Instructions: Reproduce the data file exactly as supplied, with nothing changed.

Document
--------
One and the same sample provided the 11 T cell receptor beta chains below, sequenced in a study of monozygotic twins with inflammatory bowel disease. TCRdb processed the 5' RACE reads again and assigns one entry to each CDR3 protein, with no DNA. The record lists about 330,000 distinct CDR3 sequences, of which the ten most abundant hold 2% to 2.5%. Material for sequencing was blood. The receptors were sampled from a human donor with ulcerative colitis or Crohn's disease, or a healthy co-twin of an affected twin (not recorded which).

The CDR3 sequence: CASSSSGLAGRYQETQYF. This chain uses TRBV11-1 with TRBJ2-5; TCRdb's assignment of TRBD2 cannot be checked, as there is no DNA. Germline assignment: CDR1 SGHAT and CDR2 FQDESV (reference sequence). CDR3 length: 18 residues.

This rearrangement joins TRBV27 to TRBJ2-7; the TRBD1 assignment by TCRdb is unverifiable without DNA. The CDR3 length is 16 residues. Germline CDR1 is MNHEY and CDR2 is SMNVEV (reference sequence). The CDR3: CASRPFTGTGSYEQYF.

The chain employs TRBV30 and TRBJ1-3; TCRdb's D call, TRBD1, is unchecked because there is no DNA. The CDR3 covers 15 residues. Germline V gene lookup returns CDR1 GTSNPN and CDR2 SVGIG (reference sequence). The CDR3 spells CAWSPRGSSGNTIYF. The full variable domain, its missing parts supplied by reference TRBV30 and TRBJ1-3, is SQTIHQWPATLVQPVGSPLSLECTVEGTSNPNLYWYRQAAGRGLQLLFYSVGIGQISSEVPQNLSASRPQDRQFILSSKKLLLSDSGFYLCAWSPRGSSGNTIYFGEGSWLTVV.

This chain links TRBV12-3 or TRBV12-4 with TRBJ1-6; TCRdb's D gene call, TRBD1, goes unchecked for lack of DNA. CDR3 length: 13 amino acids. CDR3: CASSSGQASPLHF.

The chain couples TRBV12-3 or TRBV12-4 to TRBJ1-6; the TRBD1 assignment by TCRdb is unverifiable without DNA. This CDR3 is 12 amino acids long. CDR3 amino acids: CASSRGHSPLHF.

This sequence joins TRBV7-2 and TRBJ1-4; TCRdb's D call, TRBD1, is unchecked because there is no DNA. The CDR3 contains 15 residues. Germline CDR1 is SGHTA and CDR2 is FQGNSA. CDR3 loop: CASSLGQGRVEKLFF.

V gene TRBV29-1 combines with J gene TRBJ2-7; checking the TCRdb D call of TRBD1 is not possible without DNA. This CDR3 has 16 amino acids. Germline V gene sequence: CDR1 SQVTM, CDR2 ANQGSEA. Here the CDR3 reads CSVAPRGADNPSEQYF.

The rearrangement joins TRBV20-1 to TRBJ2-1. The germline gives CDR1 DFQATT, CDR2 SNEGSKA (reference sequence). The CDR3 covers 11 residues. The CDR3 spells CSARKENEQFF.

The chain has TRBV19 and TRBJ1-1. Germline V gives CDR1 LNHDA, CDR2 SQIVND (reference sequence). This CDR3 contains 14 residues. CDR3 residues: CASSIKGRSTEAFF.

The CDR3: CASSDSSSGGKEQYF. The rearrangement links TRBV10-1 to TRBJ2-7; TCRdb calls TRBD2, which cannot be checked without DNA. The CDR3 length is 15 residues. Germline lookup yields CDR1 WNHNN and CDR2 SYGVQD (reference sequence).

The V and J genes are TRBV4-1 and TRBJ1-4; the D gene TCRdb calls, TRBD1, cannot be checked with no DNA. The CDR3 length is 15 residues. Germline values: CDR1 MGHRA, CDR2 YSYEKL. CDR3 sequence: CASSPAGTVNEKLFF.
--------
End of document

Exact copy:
One and the same sample provided the 11 T cell receptor beta chains below, sequenced in a study of monozygotic twins with inflammatory bowel disease. TCRdb processed the 5' RACE reads again and assigns one entry to each CDR3 protein, with no DNA. The record lists about 330,000 distinct CDR3 sequences, of which the ten most abundant hold 2% to 2.5%. Material for sequencing was blood. The receptors were sampled from a human donor with ulcerative colitis or Crohn's disease, or a healthy co-twin of an affected twin (not recorded which).

The CDR3 sequence: CASSSSGLAGRYQETQYF. This chain uses TRBV11-1 with TRBJ2-5; TCRdb's assignment of TRBD2 cannot be checked, as there is no DNA. Germline assignment: CDR1 SGHAT and CDR2 FQDESV (reference sequence). CDR3 length: 18 residues.

This rearrangement joins TRBV27 to TRBJ2-7; the TRBD1 assignment by TCRdb is unverifiable without DNA. The CDR3 length is 16 residues. Germline CDR1 is MNHEY and CDR2 is SMNVEV (reference sequence). The CDR3: CASRPFTGTGSYEQYF.

The chain employs TRBV30 and TRBJ1-3; TCRdb's D call, TRBD1, is unchecked because there is no DNA. The CDR3 covers 15 residues. Germline V gene lookup returns CDR1 GTSNPN and CDR2 SVGIG (reference sequence). The CDR3 spells CAWSPRGSSGNTIYF. The full variable domain, its missing parts supplied by reference TRBV30 and TRBJ1-3, is SQTIHQWPATLVQPVGSPLSLECTVEGTSNPNLYWYRQAAGRGLQLLFYSVGIGQISSEVPQNLSASRPQDRQFILSSKKLLLSDSGFYLCAWSPRGSSGNTIYFGEGSWLTVV.

This chain links TRBV12-3 or TRBV12-4 with TRBJ1-6; TCRdb's D gene call, TRBD1, goes unchecked for lack of DNA. CDR3 length: 13 amino acids. CDR3: CASSSGQASPLHF.

The chain couples TRBV12-3 or TRBV12-4 to TRBJ1-6; the TRBD1 assignment by TCRdb is unverifiable without DNA. This CDR3 is 12 amino acids long. CDR3 amino acids: CASSRGHSPLHF.

This sequence joins TRBV7-2 and TRBJ1-4; TCRdb's D call, TRBD1, is unchecked because there is no DNA. The CDR3 contains 15 residues. Germline CDR1 is SGHTA and CDR2 is FQGNSA. CDR3 loop: CASSLGQGRVEKLFF.

V gene TRBV29-1 combines with J gene TRBJ2-7; checking the TCRdb D call of TRBD1 is not possible without DNA. This CDR3 has 16 amino acids. Germline V gene sequence: CDR1 SQVTM, CDR2 ANQGSEA. Here the CDR3 reads CSVAPRGADNPSEQYF.

The rearrangement joins TRBV20-1 to TRBJ2-1. The germline gives CDR1 DFQATT, CDR2 SNEGSKA (reference sequence). The CDR3 covers 11 residues. The CDR3 spells CSARKENEQFF.

The chain has TRBV19 and TRBJ1-1. Germline V gives CDR1 LNHDA, CDR2 SQIVND (reference sequence). This CDR3 contains 14 residues. CDR3 residues: CASSIKGRSTEAFF.

The CDR3: CASSDSSSGGKEQYF. The rearrangement links TRBV10-1 to TRBJ2-7; TCRdb calls TRBD2, which cannot be checked without DNA. The CDR3 length is 15 residues. Germline lookup yields CDR1 WNHNN and CDR2 SYGVQD (reference sequence).

The V and J genes are TRBV4-1 and TRBJ1-4; the D gene TCRdb calls, TRBD1, cannot be checked with no DNA. The CDR3 length is 15 residues. Germline values: CDR1 MGHRA, CDR2 YSYEKL. CDR3 sequence: CASSPAGTVNEKLFF.